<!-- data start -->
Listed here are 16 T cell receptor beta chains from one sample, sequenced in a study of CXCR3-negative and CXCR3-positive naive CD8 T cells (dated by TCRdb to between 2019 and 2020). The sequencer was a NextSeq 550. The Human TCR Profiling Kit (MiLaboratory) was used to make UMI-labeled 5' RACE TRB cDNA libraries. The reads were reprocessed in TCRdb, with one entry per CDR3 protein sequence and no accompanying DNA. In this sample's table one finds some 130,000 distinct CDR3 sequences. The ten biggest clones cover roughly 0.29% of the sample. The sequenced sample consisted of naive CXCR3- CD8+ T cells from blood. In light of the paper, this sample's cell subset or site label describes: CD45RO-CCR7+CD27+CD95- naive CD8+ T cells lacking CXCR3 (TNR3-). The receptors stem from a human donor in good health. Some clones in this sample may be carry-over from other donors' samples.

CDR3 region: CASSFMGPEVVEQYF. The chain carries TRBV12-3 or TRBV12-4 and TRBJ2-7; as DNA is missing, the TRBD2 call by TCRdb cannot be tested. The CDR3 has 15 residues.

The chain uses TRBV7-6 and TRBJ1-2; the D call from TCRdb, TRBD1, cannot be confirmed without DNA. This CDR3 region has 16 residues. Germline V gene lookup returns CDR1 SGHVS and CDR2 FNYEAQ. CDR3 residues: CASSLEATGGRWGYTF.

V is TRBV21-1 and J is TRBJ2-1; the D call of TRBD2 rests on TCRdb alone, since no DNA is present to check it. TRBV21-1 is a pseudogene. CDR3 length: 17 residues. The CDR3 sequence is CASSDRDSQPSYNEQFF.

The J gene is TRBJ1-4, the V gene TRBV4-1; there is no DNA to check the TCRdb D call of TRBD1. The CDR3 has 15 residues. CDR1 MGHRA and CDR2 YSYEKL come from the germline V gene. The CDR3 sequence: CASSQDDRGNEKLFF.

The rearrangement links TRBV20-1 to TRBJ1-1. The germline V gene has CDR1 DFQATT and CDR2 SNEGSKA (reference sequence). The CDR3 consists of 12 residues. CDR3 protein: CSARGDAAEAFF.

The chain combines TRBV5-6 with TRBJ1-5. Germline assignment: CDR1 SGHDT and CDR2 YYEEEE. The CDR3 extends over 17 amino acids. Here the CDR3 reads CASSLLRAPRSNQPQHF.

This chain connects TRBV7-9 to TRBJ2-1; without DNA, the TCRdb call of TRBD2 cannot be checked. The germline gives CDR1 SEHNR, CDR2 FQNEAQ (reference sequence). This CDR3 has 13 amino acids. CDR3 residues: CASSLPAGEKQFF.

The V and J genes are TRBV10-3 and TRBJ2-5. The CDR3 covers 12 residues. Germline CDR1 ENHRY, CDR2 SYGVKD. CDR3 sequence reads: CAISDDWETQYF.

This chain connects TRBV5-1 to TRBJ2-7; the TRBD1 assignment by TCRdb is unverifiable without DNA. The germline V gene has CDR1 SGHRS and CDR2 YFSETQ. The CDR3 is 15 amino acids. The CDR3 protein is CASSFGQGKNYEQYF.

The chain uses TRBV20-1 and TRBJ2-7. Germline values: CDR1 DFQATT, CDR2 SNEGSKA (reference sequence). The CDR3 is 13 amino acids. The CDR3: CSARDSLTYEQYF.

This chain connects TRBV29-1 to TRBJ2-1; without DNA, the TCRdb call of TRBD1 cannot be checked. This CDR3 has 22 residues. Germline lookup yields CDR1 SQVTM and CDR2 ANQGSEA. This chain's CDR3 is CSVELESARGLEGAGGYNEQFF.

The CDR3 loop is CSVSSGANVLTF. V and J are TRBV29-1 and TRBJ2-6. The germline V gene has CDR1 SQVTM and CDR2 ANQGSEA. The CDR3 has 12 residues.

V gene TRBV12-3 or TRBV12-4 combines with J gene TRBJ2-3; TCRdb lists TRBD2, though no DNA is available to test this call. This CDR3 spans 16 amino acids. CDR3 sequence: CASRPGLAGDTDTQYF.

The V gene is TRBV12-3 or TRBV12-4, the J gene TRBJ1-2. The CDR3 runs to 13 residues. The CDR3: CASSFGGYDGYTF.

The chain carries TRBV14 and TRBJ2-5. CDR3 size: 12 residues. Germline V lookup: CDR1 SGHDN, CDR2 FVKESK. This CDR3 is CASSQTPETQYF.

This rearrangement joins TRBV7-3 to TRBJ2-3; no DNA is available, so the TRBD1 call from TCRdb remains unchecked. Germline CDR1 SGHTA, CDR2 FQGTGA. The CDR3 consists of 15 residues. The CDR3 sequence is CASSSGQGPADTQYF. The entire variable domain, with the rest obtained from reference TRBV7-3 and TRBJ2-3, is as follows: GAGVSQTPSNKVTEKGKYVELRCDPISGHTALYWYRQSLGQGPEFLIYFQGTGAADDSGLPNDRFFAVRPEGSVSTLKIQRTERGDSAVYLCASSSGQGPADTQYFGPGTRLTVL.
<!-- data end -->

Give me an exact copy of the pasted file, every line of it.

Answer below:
Listed here are 16 T cell receptor beta chains from one sample, sequenced in a study of CXCR3-negative and CXCR3-positive naive CD8 T cells (dated by TCRdb to between 2019 and 2020). The sequencer was a NextSeq 550. The Human TCR Profiling Kit (MiLaboratory) was used to make UMI-labeled 5' RACE TRB cDNA libraries. The reads were reprocessed in TCRdb, with one entry per CDR3 protein sequence and no accompanying DNA. In this sample's table one finds some 130,000 distinct CDR3 sequences. The ten biggest clones cover roughly 0.29% of the sample. The sequenced sample consisted of naive CXCR3- CD8+ T cells from blood. In light of the paper, this sample's cell subset or site label describes: CD45RO-CCR7+CD27+CD95- naive CD8+ T cells lacking CXCR3 (TNR3-). The receptors stem from a human donor in good health. Some clones in this sample may be carry-over from other donors' samples.

CDR3 region: CASSFMGPEVVEQYF. The chain carries TRBV12-3 or TRBV12-4 and TRBJ2-7; as DNA is missing, the TRBD2 call by TCRdb cannot be tested. The CDR3 has 15 residues.

The chain uses TRBV7-6 and TRBJ1-2; the D call from TCRdb, TRBD1, cannot be confirmed without DNA. This CDR3 region has 16 residues. Germline V gene lookup returns CDR1 SGHVS and CDR2 FNYEAQ. CDR3 residues: CASSLEATGGRWGYTF.

V is TRBV21-1 and J is TRBJ2-1; the D call of TRBD2 rests on TCRdb alone, since no DNA is present to check it. TRBV21-1 is a pseudogene. CDR3 length: 17 residues. The CDR3 sequence is CASSDRDSQPSYNEQFF.

The J gene is TRBJ1-4, the V gene TRBV4-1; there is no DNA to check the TCRdb D call of TRBD1. The CDR3 has 15 residues. CDR1 MGHRA and CDR2 YSYEKL come from the germline V gene. The CDR3 sequence: CASSQDDRGNEKLFF.

The rearrangement links TRBV20-1 to TRBJ1-1. The germline V gene has CDR1 DFQATT and CDR2 SNEGSKA (reference sequence). The CDR3 consists of 12 residues. CDR3 protein: CSARGDAAEAFF.

The chain combines TRBV5-6 with TRBJ1-5. Germline assignment: CDR1 SGHDT and CDR2 YYEEEE. The CDR3 extends over 17 amino acids. Here the CDR3 reads CASSLLRAPRSNQPQHF.

This chain connects TRBV7-9 to TRBJ2-1; without DNA, the TCRdb call of TRBD2 cannot be checked. The germline gives CDR1 SEHNR, CDR2 FQNEAQ (reference sequence). This CDR3 has 13 amino acids. CDR3 residues: CASSLPAGEKQFF.

The V and J genes are TRBV10-3 and TRBJ2-5. The CDR3 covers 12 residues. Germline CDR1 ENHRY, CDR2 SYGVKD. CDR3 sequence reads: CAISDDWETQYF.

This chain connects TRBV5-1 to TRBJ2-7; the TRBD1 assignment by TCRdb is unverifiable without DNA. The germline V gene has CDR1 SGHRS and CDR2 YFSETQ. The CDR3 is 15 amino acids. The CDR3 protein is CASSFGQGKNYEQYF.

The chain uses TRBV20-1 and TRBJ2-7. Germline values: CDR1 DFQATT, CDR2 SNEGSKA (reference sequence). The CDR3 is 13 amino acids. The CDR3: CSARDSLTYEQYF.

This chain connects TRBV29-1 to TRBJ2-1; without DNA, the TCRdb call of TRBD1 cannot be checked. This CDR3 has 22 residues. Germline lookup yields CDR1 SQVTM and CDR2 ANQGSEA. This chain's CDR3 is CSVELESARGLEGAGGYNEQFF.

The CDR3 loop is CSVSSGANVLTF. V and J are TRBV29-1 and TRBJ2-6. The germline V gene has CDR1 SQVTM and CDR2 ANQGSEA. The CDR3 has 12 residues.

V gene TRBV12-3 or TRBV12-4 combines with J gene TRBJ2-3; TCRdb lists TRBD2, though no DNA is available to test this call. This CDR3 spans 16 amino acids. CDR3 sequence: CASRPGLAGDTDTQYF.

The V gene is TRBV12-3 or TRBV12-4, the J gene TRBJ1-2. The CDR3 runs to 13 residues. The CDR3: CASSFGGYDGYTF.

The chain carries TRBV14 and TRBJ2-5. CDR3 size: 12 residues. Germline V lookup: CDR1 SGHDN, CDR2 FVKESK. This CDR3 is CASSQTPETQYF.

This rearrangement joins TRBV7-3 to TRBJ2-3; no DNA is available, so the TRBD1 call from TCRdb remains unchecked. Germline CDR1 SGHTA, CDR2 FQGTGA. The CDR3 consists of 15 residues. The CDR3 sequence is CASSSGQGPADTQYF. The entire variable domain, with the rest obtained from reference TRBV7-3 and TRBJ2-3, is as follows: GAGVSQTPSNKVTEKGKYVELRCDPISGHTALYWYRQSLGQGPEFLIYFQGTGAADDSGLPNDRFFAVRPEGSVSTLKIQRTERGDSAVYLCASSSGQGPADTQYFGPGTRLTVL.